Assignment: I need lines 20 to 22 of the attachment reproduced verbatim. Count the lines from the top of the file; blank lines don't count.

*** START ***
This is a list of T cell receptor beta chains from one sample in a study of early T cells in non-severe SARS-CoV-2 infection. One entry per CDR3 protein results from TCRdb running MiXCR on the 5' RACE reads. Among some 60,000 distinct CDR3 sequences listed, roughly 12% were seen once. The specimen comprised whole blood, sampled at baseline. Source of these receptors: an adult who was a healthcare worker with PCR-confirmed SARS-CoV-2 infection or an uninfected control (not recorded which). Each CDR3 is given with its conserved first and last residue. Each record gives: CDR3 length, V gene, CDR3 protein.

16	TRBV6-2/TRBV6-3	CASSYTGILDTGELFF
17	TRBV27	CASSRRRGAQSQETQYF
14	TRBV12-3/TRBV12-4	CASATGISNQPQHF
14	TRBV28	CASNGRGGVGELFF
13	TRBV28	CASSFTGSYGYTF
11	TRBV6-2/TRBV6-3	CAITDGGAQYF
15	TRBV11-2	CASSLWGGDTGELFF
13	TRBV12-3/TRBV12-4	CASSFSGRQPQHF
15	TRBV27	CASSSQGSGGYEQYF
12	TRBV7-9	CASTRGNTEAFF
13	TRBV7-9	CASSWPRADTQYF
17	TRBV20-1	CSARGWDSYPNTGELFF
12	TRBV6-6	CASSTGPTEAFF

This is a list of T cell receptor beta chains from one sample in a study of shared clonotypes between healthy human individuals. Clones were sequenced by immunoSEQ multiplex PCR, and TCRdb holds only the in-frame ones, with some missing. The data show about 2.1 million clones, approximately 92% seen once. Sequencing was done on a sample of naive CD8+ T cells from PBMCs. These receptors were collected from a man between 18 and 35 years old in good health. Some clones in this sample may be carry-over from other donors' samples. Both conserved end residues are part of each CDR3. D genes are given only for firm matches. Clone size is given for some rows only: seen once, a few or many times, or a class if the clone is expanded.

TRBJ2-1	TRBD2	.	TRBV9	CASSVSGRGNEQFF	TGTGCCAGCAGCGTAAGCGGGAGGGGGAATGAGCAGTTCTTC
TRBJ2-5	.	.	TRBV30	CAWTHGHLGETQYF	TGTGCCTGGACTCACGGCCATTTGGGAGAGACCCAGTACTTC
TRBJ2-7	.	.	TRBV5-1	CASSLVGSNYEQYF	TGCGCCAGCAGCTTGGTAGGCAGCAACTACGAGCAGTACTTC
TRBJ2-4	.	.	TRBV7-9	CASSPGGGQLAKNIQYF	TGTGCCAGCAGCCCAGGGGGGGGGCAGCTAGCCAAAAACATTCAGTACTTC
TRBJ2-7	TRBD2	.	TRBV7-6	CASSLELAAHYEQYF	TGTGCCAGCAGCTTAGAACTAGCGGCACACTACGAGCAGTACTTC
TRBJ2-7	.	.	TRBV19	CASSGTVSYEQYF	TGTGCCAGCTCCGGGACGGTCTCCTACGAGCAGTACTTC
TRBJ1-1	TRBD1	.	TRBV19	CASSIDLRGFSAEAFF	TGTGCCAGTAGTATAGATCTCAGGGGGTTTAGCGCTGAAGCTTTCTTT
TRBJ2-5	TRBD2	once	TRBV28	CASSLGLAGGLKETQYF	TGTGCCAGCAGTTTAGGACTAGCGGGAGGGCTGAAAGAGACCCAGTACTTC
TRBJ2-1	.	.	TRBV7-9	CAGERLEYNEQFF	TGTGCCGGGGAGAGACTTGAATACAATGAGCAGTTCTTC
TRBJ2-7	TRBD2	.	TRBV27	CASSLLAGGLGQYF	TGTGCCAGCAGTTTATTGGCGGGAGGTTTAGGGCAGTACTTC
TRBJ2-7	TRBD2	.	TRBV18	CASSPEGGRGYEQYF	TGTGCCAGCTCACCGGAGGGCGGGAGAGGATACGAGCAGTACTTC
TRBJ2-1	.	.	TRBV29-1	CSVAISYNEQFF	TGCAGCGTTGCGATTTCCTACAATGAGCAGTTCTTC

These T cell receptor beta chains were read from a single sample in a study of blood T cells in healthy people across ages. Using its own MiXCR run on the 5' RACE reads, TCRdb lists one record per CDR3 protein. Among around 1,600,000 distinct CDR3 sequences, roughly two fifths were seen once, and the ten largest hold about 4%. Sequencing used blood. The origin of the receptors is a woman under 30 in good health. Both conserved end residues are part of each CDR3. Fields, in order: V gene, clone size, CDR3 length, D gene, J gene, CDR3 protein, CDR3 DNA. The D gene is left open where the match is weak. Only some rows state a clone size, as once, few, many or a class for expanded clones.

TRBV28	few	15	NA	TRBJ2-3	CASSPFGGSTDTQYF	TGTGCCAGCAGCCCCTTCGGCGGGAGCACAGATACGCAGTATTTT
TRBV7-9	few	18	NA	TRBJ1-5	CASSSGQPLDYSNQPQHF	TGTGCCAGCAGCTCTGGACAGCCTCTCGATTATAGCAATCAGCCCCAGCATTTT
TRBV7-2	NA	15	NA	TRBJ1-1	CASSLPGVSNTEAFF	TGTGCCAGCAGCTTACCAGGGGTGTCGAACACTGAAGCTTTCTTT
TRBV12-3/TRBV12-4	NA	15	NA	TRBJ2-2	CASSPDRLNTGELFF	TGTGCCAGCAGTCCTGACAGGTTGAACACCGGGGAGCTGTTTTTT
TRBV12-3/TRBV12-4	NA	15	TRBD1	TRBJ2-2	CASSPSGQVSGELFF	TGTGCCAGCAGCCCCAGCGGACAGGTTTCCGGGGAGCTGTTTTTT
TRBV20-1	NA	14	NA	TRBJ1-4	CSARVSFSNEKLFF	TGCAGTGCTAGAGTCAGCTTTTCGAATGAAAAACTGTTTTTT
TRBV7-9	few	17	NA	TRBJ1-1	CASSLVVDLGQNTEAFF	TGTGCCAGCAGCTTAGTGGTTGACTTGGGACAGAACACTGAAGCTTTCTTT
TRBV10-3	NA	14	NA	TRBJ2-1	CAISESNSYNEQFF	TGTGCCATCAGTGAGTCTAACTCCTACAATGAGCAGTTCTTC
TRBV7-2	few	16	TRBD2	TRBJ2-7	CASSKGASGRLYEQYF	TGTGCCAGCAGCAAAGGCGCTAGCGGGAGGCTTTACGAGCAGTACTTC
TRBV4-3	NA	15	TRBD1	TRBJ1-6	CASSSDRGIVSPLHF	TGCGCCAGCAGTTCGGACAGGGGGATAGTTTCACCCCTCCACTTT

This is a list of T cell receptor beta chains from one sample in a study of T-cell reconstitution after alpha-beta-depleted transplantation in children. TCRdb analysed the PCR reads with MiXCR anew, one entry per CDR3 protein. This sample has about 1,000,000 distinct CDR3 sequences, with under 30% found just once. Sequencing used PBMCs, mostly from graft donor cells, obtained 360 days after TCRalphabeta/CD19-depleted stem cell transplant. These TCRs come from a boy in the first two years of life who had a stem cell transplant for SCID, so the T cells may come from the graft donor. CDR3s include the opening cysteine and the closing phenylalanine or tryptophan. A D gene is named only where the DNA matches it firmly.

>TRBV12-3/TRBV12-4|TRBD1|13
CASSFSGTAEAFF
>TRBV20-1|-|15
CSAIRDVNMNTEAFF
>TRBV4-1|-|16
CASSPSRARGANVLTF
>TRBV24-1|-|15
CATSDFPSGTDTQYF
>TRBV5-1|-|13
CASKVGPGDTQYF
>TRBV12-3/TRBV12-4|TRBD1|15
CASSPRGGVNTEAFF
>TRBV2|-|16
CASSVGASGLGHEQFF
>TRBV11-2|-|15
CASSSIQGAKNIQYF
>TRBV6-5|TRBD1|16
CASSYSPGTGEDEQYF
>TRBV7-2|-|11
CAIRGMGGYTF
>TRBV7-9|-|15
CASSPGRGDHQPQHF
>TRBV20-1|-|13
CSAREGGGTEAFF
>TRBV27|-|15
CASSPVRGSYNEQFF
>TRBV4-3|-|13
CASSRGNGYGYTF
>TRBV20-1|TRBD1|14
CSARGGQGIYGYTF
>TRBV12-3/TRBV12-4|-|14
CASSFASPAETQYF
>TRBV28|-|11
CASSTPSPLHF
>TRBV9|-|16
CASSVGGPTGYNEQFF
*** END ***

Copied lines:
TRBJ2-7	TRBD2	.	TRBV7-6	CASSLELAAHYEQYF	TGTGCCAGCAGCTTAGAACTAGCGGCACACTACGAGCAGTACTTC
TRBJ2-7	.	.	TRBV19	CASSGTVSYEQYF	TGTGCCAGCTCCGGGACGGTCTCCTACGAGCAGTACTTC
TRBJ1-1	TRBD1	.	TRBV19	CASSIDLRGFSAEAFF	TGTGCCAGTAGTATAGATCTCAGGGGGTTTAGCGCTGAAGCTTTCTTT